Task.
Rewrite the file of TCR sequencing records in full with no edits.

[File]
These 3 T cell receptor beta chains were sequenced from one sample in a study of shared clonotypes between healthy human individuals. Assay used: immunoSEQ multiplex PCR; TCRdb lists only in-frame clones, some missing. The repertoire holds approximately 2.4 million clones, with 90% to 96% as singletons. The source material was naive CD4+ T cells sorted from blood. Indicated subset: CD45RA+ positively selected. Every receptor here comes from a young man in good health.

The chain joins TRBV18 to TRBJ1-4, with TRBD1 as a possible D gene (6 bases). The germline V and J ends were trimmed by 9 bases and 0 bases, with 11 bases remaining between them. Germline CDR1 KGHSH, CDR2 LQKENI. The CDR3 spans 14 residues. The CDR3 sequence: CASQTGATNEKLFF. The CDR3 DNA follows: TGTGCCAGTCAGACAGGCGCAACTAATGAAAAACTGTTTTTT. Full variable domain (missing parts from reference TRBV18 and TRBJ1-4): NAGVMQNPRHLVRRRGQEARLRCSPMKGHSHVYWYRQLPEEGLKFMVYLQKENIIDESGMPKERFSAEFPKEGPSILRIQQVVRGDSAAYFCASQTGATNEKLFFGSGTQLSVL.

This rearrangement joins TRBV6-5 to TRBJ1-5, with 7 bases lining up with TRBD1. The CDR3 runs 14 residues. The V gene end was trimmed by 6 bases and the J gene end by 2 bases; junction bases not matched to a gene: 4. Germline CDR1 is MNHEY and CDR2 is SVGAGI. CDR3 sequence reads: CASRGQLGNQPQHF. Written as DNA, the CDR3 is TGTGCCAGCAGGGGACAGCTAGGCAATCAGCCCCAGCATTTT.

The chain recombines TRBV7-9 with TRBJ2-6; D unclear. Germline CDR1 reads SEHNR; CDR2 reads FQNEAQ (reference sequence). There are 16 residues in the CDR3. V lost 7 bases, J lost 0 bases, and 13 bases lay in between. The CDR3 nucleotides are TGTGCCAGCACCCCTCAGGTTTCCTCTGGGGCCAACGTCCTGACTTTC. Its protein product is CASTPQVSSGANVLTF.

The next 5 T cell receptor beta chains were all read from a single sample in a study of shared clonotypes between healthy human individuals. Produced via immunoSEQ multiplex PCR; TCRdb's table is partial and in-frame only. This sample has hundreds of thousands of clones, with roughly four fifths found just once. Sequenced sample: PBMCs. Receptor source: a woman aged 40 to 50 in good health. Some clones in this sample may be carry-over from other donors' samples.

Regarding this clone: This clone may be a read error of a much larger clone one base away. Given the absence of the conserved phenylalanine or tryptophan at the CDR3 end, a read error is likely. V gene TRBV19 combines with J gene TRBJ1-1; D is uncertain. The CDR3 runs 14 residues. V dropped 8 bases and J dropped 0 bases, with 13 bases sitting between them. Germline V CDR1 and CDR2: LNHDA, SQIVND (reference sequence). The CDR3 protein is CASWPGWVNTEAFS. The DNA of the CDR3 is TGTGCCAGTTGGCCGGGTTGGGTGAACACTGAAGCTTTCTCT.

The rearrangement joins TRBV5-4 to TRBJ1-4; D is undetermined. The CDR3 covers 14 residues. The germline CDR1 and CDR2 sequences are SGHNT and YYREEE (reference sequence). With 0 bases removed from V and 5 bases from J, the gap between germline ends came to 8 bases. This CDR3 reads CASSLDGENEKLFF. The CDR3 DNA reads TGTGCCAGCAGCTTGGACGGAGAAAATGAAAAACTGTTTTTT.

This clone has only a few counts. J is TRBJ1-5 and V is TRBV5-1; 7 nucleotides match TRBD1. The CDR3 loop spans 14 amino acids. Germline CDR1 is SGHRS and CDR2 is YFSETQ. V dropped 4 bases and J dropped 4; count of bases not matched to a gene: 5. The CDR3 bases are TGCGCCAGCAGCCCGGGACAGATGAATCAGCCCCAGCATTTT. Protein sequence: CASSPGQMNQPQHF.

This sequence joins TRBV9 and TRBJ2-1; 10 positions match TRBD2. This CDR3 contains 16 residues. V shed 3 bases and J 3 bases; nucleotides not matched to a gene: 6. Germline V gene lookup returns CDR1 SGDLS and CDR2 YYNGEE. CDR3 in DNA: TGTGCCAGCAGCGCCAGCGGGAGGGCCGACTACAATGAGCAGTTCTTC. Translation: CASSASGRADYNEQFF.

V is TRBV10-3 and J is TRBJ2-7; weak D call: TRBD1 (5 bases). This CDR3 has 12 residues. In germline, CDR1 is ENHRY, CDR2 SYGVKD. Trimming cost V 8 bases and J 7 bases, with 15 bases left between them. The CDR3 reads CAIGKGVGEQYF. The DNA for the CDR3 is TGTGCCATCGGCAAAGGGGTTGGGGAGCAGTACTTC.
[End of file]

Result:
These 3 T cell receptor beta chains were sequenced from one sample in a study of shared clonotypes between healthy human individuals. Assay used: immunoSEQ multiplex PCR; TCRdb lists only in-frame clones, some missing. The repertoire holds approximately 2.4 million clones, with 90% to 96% as singletons. The source material was naive CD4+ T cells sorted from blood. Indicated subset: CD45RA+ positively selected. Every receptor here comes from a young man in good health.

The chain joins TRBV18 to TRBJ1-4, with TRBD1 as a possible D gene (6 bases). The germline V and J ends were trimmed by 9 bases and 0 bases, with 11 bases remaining between them. Germline CDR1 KGHSH, CDR2 LQKENI. The CDR3 spans 14 residues. The CDR3 sequence: CASQTGATNEKLFF. The CDR3 DNA follows: TGTGCCAGTCAGACAGGCGCAACTAATGAAAAACTGTTTTTT. Full variable domain (missing parts from reference TRBV18 and TRBJ1-4): NAGVMQNPRHLVRRRGQEARLRCSPMKGHSHVYWYRQLPEEGLKFMVYLQKENIIDESGMPKERFSAEFPKEGPSILRIQQVVRGDSAAYFCASQTGATNEKLFFGSGTQLSVL.

This rearrangement joins TRBV6-5 to TRBJ1-5, with 7 bases lining up with TRBD1. The CDR3 runs 14 residues. The V gene end was trimmed by 6 bases and the J gene end by 2 bases; junction bases not matched to a gene: 4. Germline CDR1 is MNHEY and CDR2 is SVGAGI. CDR3 sequence reads: CASRGQLGNQPQHF. Written as DNA, the CDR3 is TGTGCCAGCAGGGGACAGCTAGGCAATCAGCCCCAGCATTTT.

The chain recombines TRBV7-9 with TRBJ2-6; D unclear. Germline CDR1 reads SEHNR; CDR2 reads FQNEAQ (reference sequence). There are 16 residues in the CDR3. V lost 7 bases, J lost 0 bases, and 13 bases lay in between. The CDR3 nucleotides are TGTGCCAGCACCCCTCAGGTTTCCTCTGGGGCCAACGTCCTGACTTTC. Its protein product is CASTPQVSSGANVLTF.

The next 5 T cell receptor beta chains were all read from a single sample in a study of shared clonotypes between healthy human individuals. Produced via immunoSEQ multiplex PCR; TCRdb's table is partial and in-frame only. This sample has hundreds of thousands of clones, with roughly four fifths found just once. Sequenced sample: PBMCs. Receptor source: a woman aged 40 to 50 in good health. Some clones in this sample may be carry-over from other donors' samples.

Regarding this clone: This clone may be a read error of a much larger clone one base away. Given the absence of the conserved phenylalanine or tryptophan at the CDR3 end, a read error is likely. V gene TRBV19 combines with J gene TRBJ1-1; D is uncertain. The CDR3 runs 14 residues. V dropped 8 bases and J dropped 0 bases, with 13 bases sitting between them. Germline V CDR1 and CDR2: LNHDA, SQIVND (reference sequence). The CDR3 protein is CASWPGWVNTEAFS. The DNA of the CDR3 is TGTGCCAGTTGGCCGGGTTGGGTGAACACTGAAGCTTTCTCT.

The rearrangement joins TRBV5-4 to TRBJ1-4; D is undetermined. The CDR3 covers 14 residues. The germline CDR1 and CDR2 sequences are SGHNT and YYREEE (reference sequence). With 0 bases removed from V and 5 bases from J, the gap between germline ends came to 8 bases. This CDR3 reads CASSLDGENEKLFF. The CDR3 DNA reads TGTGCCAGCAGCTTGGACGGAGAAAATGAAAAACTGTTTTTT.

This clone has only a few counts. J is TRBJ1-5 and V is TRBV5-1; 7 nucleotides match TRBD1. The CDR3 loop spans 14 amino acids. Germline CDR1 is SGHRS and CDR2 is YFSETQ. V dropped 4 bases and J dropped 4; count of bases not matched to a gene: 5. The CDR3 bases are TGCGCCAGCAGCCCGGGACAGATGAATCAGCCCCAGCATTTT. Protein sequence: CASSPGQMNQPQHF.

This sequence joins TRBV9 and TRBJ2-1; 10 positions match TRBD2. This CDR3 contains 16 residues. V shed 3 bases and J 3 bases; nucleotides not matched to a gene: 6. Germline V gene lookup returns CDR1 SGDLS and CDR2 YYNGEE. CDR3 in DNA: TGTGCCAGCAGCGCCAGCGGGAGGGCCGACTACAATGAGCAGTTCTTC. Translation: CASSASGRADYNEQFF.

V is TRBV10-3 and J is TRBJ2-7; weak D call: TRBD1 (5 bases). This CDR3 has 12 residues. In germline, CDR1 is ENHRY, CDR2 SYGVKD. Trimming cost V 8 bases and J 7 bases, with 15 bases left between them. The CDR3 reads CAIGKGVGEQYF. The DNA for the CDR3 is TGTGCCATCGGCAAAGGGGTTGGGGAGCAGTACTTC.